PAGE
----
Philip Kass gives an expert's guide to the Ashmolean's landmark Stradivari exhibition


Blockbuster exhibitions are a staple of the museum world these days. Ever larger collections of essential masterpieces, set out so as to reveal new insights into an artist’s career, are assembled in the world’s capitals, generating long queues of devoted admirers. Such events do not happen in the staid and quiet little backwater that is the world of fine violins. However, something of the sort has now happened at Oxford’s famed Ashmolean Museum, gathering the great and good of the fiddle trade, such as they are, to its august halls.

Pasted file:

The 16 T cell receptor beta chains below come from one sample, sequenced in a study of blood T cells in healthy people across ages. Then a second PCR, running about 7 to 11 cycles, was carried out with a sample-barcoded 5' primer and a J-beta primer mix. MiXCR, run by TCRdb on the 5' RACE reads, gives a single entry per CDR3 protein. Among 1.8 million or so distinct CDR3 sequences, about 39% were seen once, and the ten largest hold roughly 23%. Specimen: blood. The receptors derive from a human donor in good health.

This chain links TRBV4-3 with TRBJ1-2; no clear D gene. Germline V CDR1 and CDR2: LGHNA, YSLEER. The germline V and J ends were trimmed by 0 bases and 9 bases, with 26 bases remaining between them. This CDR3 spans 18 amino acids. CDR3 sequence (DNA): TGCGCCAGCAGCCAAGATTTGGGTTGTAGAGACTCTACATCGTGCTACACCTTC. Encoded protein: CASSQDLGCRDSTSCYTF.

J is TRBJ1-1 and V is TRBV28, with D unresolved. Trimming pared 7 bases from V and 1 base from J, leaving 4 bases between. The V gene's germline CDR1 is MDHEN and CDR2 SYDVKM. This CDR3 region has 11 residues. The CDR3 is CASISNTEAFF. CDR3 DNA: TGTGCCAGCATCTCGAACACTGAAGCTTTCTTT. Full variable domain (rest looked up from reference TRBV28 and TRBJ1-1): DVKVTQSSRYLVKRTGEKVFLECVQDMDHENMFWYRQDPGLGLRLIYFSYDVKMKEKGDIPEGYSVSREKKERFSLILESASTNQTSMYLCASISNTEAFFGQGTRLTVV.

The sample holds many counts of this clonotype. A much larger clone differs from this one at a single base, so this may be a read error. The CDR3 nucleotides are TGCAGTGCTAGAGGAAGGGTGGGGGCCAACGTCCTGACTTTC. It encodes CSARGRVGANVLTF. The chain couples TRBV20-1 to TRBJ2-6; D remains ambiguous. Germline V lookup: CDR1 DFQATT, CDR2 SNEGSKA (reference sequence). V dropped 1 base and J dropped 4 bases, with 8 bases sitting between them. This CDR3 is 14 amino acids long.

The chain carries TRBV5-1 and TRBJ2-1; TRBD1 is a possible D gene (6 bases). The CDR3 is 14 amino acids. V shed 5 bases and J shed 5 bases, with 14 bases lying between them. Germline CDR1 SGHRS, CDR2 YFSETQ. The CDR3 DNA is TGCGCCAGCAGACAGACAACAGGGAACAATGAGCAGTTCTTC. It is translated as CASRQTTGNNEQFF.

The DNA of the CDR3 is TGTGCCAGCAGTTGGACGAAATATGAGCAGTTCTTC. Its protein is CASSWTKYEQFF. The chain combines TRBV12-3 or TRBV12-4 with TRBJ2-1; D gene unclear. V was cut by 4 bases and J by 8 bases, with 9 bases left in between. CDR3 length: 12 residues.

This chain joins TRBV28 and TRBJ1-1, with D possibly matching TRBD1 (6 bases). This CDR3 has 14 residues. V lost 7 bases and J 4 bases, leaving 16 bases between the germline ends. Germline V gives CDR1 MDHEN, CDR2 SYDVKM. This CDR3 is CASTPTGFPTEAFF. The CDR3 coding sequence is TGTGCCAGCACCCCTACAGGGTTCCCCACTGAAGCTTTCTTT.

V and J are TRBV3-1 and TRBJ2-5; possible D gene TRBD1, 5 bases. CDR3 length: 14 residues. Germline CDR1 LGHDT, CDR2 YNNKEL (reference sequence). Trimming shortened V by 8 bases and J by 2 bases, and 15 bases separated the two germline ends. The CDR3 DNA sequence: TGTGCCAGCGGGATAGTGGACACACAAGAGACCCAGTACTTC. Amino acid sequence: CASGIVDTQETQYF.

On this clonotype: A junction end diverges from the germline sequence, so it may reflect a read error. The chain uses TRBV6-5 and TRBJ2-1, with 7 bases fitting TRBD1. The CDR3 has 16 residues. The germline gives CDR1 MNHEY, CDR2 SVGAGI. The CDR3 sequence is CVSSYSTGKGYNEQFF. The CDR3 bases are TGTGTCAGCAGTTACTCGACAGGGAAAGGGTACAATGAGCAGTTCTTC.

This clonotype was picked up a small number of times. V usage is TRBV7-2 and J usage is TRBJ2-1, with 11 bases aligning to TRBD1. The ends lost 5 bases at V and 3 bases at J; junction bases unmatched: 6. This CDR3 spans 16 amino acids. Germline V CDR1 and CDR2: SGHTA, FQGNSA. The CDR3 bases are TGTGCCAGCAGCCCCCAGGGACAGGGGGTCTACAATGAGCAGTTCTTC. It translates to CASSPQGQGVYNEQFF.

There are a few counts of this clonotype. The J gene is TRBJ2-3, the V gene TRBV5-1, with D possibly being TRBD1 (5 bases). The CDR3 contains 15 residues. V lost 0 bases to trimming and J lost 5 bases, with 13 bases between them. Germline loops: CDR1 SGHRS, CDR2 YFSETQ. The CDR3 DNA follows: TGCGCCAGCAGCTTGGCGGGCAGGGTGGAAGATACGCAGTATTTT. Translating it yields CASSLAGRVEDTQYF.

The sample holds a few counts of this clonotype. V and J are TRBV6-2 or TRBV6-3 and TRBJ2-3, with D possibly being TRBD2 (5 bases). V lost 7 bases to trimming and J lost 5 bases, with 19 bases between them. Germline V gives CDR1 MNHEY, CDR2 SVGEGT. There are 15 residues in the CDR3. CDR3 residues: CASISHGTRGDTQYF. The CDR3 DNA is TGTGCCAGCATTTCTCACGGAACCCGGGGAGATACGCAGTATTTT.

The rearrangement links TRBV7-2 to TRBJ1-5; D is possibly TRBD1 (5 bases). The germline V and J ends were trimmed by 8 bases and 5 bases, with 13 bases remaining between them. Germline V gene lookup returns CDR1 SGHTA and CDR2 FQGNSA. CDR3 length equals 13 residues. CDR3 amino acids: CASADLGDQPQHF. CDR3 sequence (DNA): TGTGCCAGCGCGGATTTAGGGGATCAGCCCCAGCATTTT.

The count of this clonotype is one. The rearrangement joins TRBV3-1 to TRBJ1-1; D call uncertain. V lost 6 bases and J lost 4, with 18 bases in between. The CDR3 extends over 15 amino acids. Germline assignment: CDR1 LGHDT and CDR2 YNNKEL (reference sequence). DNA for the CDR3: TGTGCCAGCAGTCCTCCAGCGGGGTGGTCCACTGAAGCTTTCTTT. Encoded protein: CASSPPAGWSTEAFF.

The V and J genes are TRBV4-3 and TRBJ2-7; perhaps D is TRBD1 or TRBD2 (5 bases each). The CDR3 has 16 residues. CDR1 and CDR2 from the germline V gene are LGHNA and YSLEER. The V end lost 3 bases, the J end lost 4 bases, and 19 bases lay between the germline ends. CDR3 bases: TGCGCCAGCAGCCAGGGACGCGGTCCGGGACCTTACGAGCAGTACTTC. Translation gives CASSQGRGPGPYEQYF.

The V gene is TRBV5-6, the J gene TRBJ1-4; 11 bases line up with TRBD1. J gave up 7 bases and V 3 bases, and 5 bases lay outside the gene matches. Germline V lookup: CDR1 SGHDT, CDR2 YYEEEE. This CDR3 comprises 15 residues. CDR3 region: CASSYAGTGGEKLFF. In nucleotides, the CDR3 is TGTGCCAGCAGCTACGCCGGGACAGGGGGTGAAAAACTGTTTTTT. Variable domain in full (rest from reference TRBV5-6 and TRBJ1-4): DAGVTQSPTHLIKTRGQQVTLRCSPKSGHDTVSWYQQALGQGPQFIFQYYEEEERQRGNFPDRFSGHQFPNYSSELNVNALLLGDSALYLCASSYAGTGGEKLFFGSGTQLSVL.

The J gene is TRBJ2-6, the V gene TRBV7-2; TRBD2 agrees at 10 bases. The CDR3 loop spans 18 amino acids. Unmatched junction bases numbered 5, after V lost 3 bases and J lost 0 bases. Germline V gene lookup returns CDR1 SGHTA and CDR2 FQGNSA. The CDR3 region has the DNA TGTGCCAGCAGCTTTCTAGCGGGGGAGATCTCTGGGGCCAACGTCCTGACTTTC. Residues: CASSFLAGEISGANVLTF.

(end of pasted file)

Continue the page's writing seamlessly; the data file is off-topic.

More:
The Ashmolean’s exhibition Stradivarius, curated by the museum's Jon Whiteley, with the assistance and guidance of Charles Beare, opened last Thursday to great acclaim. The exhibit walks the visitor through the range of Stradivari’s inventiveness and intelligence by using the very best learning tools of all: 21 of the best-preserved and iconic examples of his craft. It is the first major exhibition of Stradivari’s work since the Cremona exhibition of 1987, and while smaller in scope it is nonetheless thoroughly complete from the standpoint of learning by observing the master's work.